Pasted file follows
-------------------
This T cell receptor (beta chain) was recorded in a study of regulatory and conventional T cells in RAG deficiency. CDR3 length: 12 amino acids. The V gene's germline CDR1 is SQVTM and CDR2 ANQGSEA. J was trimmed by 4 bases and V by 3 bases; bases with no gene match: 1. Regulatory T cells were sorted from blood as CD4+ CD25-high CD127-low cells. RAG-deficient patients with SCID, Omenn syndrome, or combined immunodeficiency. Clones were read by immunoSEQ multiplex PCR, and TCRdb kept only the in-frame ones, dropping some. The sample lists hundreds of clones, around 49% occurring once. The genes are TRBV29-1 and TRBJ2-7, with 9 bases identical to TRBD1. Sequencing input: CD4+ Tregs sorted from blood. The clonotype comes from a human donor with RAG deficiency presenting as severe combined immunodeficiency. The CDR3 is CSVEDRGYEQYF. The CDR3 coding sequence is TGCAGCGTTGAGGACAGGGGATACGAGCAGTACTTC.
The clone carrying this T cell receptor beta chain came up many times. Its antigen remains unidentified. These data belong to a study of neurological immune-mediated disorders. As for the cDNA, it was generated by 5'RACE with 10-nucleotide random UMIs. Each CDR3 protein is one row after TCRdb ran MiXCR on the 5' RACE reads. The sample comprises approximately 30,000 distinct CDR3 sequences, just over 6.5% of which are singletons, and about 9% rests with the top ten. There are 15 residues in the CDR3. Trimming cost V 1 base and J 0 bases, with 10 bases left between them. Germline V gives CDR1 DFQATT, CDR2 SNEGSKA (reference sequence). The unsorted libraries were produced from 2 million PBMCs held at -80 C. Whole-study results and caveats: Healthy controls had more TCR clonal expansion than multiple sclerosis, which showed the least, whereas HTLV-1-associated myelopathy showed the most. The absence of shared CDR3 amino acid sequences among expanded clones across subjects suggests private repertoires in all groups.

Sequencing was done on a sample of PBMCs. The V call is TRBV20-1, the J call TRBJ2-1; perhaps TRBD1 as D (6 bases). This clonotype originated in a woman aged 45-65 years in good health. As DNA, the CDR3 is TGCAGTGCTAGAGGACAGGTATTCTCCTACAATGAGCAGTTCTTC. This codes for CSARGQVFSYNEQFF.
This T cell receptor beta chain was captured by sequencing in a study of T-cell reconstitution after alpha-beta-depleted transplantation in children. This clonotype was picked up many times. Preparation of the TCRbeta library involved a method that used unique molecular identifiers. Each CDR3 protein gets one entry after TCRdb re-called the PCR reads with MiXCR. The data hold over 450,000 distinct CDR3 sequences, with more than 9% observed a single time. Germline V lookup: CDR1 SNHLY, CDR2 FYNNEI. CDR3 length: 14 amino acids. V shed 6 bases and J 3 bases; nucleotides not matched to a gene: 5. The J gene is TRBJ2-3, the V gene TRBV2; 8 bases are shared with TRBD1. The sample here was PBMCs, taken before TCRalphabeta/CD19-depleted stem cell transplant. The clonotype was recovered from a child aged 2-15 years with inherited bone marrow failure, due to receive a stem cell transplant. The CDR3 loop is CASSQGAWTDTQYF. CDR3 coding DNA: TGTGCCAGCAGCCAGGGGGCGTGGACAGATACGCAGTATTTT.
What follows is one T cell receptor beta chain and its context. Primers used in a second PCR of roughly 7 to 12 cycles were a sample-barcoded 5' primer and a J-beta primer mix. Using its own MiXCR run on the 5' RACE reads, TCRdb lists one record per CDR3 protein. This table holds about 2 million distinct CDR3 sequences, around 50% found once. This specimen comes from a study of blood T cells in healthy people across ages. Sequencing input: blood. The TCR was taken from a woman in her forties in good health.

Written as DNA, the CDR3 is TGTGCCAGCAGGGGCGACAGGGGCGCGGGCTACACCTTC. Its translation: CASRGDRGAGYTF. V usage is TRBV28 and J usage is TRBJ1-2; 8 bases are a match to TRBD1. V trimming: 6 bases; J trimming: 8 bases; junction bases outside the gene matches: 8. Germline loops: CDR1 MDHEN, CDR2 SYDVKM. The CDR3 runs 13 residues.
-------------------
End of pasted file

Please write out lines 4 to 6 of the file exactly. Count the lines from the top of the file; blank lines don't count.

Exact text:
This T cell receptor beta chain was captured by sequencing in a study of T-cell reconstitution after alpha-beta-depleted transplantation in children. This clonotype was picked up many times. Preparation of the TCRbeta library involved a method that used unique molecular identifiers. Each CDR3 protein gets one entry after TCRdb re-called the PCR reads with MiXCR. The data hold over 450,000 distinct CDR3 sequences, with more than 9% observed a single time. Germline V lookup: CDR1 SNHLY, CDR2 FYNNEI. CDR3 length: 14 amino acids. V shed 6 bases and J 3 bases; nucleotides not matched to a gene: 5. The J gene is TRBJ2-3, the V gene TRBV2; 8 bases are shared with TRBD1. The sample here was PBMCs, taken before TCRalphabeta/CD19-depleted stem cell transplant. The clonotype was recovered from a child aged 2-15 years with inherited bone marrow failure, due to receive a stem cell transplant. The CDR3 loop is CASSQGAWTDTQYF. CDR3 coding DNA: TGTGCCAGCAGCCAGGGGGCGTGGACAGATACGCAGTATTTT.
What follows is one T cell receptor beta chain and its context. Primers used in a second PCR of roughly 7 to 12 cycles were a sample-barcoded 5' primer and a J-beta primer mix. Using its own MiXCR run on the 5' RACE reads, TCRdb lists one record per CDR3 protein. This table holds about 2 million distinct CDR3 sequences, around 50% found once. This specimen comes from a study of blood T cells in healthy people across ages. Sequencing input: blood. The TCR was taken from a woman in her forties in good health.

Written as DNA, the CDR3 is TGTGCCAGCAGGGGCGACAGGGGCGCGGGCTACACCTTC. Its translation: CASRGDRGAGYTF. V usage is TRBV28 and J usage is TRBJ1-2; 8 bases are a match to TRBD1. V trimming: 6 bases; J trimming: 8 bases; junction bases outside the gene matches: 8. Germline loops: CDR1 MDHEN, CDR2 SYDVKM. The CDR3 runs 13 residues.